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Tuesday 01 December |
Saint of the Day: Bl. Charles de Foucauld

"Play your drum" - The wisdom I missed in 'The Drummer Boy'

Tod Worner - published on 12/18/17

It was too bad it didn’t work out.

We had just walked out of Saturday evening Mass when I noticed an overlooked message on my phone. A special opportunity arose to enjoy an astounding Christmas performance by the Christian band, For King & Country, at Minneapolis’ Target Center. But I was recovering from surgery (pesky gall bladder), we had plans with our daughters and we were too far from downtown to make it on time. So it wasn’t going to work.

Rats.

Now, if  you are unfamiliar with For King & Country, let me recommend you start with songs like Fix My Eyes, Light It Up, and Out of the Woods (a mesmerizing improvement on Taylor Swift’s hit song of the same name) among others and you will find them refreshingly unlike anything you have heard in some time from either the pop or Christian scene.

So as we drove away from Mass to our other plans that night, we downloaded songs from For King & Country’s recent album, Christmas Live from Phoenix. And though I have heard the original song countless times, it was their version of Little Drummer Boy that struck me most. The rendition was appropriately percussion heavy, thick with the tension of a repeating cello chord and then warmed up with the penetrating harmonies of the Smallbone brothers. The music is great and the video performance is even better. It is something like a mix of Coldplay, American Authors and Mumford & Sons; fast, vibrant, and exuberant yet deeply informed by their Christian faith.

And so, as we listened to the Little Drummer Boy, it was as if the words I had heard so long ago finally sank in.

Just think about it.

A small impoverished boy with little more than a drum was told of something extraordinary. Come and see this. 

Come they told me pa rum pum pum pumA newborn King to see pa rum pum pum pumOur finest gifts we bring pa rum pum pum pumTo lay before the King pa rum pum pum pumrum pum pum pum rum pum pum pumSo to honour Him pa rum pum pum pum

When we come.

But then he worried. What have I to give? Nothing. This is someone very special; this is royalty. And I am nobody. I am ashamed that I have nothing. That I am nothing. Nothing. Until he realized, This is a King like no other. He is not a man, but a baby. He lies not amidst costly silks and palace fineries, but in a feed trough set in a stinking stable. And his family are common folk, like me. Like me. Standing a little taller and gripping his drumsticks, the boy goes on. Perhaps there is something I can give.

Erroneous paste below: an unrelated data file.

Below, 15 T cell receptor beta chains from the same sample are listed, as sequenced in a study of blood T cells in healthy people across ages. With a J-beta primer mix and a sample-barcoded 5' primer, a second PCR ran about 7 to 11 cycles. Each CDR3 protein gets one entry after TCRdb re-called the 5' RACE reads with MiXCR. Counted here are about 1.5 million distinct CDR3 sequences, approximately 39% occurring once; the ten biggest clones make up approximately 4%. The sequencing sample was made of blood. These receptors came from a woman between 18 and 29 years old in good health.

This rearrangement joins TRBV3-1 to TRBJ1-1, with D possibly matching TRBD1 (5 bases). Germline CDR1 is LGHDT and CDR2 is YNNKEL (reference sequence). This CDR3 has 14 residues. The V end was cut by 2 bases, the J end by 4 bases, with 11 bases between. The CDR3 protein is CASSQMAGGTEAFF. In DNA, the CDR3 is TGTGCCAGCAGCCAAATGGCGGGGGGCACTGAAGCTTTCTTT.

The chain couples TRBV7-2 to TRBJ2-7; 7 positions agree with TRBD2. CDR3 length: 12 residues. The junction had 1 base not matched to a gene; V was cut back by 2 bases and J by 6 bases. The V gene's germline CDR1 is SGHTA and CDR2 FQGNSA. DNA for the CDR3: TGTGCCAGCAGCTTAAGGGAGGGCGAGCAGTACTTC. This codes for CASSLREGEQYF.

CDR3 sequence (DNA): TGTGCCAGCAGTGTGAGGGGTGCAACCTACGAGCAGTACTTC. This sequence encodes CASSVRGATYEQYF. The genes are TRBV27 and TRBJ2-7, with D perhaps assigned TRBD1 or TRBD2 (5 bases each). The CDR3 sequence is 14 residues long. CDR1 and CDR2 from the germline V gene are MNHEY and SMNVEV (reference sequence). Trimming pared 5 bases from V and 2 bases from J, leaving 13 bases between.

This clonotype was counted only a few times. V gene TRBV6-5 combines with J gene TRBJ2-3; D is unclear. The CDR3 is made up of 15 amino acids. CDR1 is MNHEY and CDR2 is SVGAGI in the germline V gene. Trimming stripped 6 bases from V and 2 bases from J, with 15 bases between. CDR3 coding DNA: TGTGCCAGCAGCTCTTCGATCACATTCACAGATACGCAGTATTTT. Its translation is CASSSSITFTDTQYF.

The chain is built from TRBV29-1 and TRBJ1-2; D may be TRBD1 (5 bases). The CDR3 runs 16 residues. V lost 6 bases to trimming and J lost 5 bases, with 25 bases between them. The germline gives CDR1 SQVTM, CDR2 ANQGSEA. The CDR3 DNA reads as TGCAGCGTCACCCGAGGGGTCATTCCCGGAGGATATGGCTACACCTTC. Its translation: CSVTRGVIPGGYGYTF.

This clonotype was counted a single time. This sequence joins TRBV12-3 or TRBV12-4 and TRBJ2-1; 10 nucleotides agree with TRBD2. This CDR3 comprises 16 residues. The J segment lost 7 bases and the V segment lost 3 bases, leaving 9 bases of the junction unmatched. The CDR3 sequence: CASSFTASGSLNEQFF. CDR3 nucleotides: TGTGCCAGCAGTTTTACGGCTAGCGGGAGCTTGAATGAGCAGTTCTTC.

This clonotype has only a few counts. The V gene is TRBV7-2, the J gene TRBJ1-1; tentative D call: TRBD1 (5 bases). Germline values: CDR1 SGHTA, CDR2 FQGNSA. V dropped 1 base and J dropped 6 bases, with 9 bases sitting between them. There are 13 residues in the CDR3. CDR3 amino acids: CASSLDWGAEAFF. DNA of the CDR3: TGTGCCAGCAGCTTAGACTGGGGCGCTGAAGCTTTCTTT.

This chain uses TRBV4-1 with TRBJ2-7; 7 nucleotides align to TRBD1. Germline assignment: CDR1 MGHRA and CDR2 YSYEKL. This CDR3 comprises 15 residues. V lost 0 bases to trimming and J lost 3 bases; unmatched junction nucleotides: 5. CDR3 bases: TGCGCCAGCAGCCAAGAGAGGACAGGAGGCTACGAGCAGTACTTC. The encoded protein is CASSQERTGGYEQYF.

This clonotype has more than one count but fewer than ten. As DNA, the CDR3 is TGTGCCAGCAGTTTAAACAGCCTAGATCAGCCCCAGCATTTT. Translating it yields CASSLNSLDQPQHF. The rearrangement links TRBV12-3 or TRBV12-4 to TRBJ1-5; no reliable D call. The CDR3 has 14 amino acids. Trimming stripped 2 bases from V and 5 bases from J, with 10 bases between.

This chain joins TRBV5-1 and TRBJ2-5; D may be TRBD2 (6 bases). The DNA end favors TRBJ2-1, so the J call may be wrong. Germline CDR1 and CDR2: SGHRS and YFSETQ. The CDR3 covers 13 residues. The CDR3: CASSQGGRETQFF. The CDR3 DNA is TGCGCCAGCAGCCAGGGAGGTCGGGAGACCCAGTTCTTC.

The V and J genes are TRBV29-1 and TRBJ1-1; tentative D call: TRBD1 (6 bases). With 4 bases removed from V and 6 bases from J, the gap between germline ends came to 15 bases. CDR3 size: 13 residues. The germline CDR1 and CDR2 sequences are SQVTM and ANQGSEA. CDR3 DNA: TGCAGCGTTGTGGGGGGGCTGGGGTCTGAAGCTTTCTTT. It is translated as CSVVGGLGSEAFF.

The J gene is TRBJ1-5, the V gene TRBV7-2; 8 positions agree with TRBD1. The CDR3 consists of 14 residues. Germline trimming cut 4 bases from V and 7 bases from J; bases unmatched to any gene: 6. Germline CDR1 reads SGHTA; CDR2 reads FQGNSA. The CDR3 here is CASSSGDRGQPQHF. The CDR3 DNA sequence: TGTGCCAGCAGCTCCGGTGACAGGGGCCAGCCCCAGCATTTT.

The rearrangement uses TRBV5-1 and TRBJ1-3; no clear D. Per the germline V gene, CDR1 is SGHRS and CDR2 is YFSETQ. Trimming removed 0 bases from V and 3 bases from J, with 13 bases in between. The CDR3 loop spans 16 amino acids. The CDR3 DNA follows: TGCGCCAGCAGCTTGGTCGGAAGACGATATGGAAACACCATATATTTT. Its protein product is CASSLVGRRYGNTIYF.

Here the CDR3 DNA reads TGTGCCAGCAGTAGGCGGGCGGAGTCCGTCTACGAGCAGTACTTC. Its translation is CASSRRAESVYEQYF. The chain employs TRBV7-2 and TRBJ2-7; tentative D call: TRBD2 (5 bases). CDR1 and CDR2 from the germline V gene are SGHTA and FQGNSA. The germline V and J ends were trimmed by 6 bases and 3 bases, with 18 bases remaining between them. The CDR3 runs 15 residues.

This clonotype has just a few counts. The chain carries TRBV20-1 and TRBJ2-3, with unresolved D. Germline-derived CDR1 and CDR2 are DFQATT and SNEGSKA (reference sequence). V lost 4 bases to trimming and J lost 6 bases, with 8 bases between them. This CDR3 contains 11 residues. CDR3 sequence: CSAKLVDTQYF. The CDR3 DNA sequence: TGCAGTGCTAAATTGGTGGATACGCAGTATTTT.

Baby Jesus pa rum pum pum pumI am a poor boy too pa rum pum pum pumI have no gift to bring pa rum pum pum pumThat’s fit to give a King pa rum pum pum pumrum pum pum pum rum pum pum pumShall I play for you? pa rum pum pum pumOn my drum?

And then he played. He played with a passion that transcended music he had ever played for pleasure or for money. He beat that drum with a fervency comparable to the prophets of old and the saints yet to come. He played it for his God and King.

Mary nodded pa rum pum pum pumThe ox and lamb kept time pa rum pum pum pumI played my drum for Him pa rum pum pum pumI played my best for Him pa rum pum pum pumrum pum pum pum rum pum pum pumThen He smiled at me pa rum pum pum pumMe and my drum

And as I listened to the song, so old yet so new, I realized, I am that drummer boy. A sinner. Weak in will. Poor in spirit. And lacking anything substantial to give to the Lord of the Universe.

Except for myself.

But that is all this Christ child is asking of me. And you.

Everything we are.

And if, just if, you feel you are nothing or have nothing, find what is your drum. And play it.

I played my drum for Him pa rum pum pum pumI played my best for Him pa rum pum pum pumrum pum pum pum rum pum pum pumThen He smiled at me pa rum pum pum pumMe and my drum

Photo credit: Pixabay

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